Dander can settle just about everywhere in a house – furniture, carpets, and in air. As a result, they are prone to cause allergies.
With tortoises, we know this is not the case, so developing an allergy to them is quite difficult. However, the enclosure substrate might become a source of allergens for some people.
When you keep a tortoise indoors, you need to find the right substrate for the enclosure, and sometimes, even mild substrates can give you annoying allergic symptoms. Thus, handling the tortoise or being near its enclosure will become an unpleasant thing because of the substrate.
You may incorrectly assume that the tortoise is the source of the problem, where in fact it is the substrate that’s the source of your irritation.
Which Is the Best Substrate to Avoid Irritation?
The best substrate you can use in the tortoise’s enclosure to avoid irritation, and which suits tortoises in general, is plain old garden soil. This is of course easy to get hold of, and it is one of the most natural substrates you can use.
You should use natural soil with no chemical additives such as perlite or fertilizers.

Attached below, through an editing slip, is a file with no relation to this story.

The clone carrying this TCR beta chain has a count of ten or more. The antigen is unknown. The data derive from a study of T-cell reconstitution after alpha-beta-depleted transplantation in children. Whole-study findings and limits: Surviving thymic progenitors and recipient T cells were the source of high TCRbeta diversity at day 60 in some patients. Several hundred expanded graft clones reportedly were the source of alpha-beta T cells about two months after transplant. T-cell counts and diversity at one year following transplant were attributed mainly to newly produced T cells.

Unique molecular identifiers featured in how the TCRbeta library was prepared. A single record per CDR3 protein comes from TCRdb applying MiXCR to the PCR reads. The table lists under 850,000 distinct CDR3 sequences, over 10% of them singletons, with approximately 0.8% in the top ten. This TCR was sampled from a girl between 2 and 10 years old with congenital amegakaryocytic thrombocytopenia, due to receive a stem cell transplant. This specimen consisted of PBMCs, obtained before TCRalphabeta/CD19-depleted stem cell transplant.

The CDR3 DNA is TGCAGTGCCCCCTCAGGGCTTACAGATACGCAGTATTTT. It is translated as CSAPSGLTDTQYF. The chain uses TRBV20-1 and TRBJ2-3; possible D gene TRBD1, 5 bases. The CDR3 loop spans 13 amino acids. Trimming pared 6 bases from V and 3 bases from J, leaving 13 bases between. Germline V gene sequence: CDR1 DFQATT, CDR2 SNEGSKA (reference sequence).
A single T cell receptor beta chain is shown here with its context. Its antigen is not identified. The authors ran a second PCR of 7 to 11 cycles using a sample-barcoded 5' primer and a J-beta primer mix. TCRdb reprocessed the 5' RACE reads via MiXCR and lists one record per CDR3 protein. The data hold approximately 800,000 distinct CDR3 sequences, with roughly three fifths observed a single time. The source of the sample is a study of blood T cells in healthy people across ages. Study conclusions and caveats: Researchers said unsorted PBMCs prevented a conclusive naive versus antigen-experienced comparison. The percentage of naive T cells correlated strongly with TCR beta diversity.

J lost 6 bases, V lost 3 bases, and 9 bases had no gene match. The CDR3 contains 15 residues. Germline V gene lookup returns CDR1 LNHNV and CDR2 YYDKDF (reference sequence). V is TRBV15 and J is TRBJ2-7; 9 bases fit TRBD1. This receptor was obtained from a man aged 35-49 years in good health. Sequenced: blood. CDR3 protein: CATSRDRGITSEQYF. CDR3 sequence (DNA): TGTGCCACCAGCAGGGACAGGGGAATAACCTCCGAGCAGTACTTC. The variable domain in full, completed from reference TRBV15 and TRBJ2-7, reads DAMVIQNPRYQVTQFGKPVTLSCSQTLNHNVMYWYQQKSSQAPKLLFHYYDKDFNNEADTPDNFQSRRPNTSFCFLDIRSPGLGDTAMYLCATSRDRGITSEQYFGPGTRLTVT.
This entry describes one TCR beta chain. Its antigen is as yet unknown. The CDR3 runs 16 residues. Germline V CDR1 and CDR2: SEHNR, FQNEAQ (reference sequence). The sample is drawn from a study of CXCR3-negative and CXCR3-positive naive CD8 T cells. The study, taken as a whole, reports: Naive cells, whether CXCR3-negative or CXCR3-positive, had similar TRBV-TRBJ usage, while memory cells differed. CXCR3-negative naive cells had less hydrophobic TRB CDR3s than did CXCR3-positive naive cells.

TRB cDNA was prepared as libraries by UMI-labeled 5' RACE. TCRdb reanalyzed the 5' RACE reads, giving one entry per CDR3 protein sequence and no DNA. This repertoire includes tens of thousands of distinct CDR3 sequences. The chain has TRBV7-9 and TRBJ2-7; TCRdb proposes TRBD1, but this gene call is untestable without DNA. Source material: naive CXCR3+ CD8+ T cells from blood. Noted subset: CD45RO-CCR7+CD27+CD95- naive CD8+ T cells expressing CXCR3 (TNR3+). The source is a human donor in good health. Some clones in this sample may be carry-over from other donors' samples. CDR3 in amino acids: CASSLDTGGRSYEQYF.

You can either use the soil as it is, or mix it with different binding materials to alter it’s properties slightly, such as peat moss, sand, or coconut coir.
Just keep in mind that any such additional material must also be free of chemicals and other unnatural additives that your immune system may not thank you for.
Be particularly wary of sphagnum moss as this can cause chronic skin infections in humans. Wood chips and mulches are also something to be wary of as they may contain mold spores that might irritate not only your airways, but just as importantly, the tortoise’s.
So the bottom line with prevention: if you want to avoid an allergic reaction, stay away from substrates that may be a haven for molds and spores.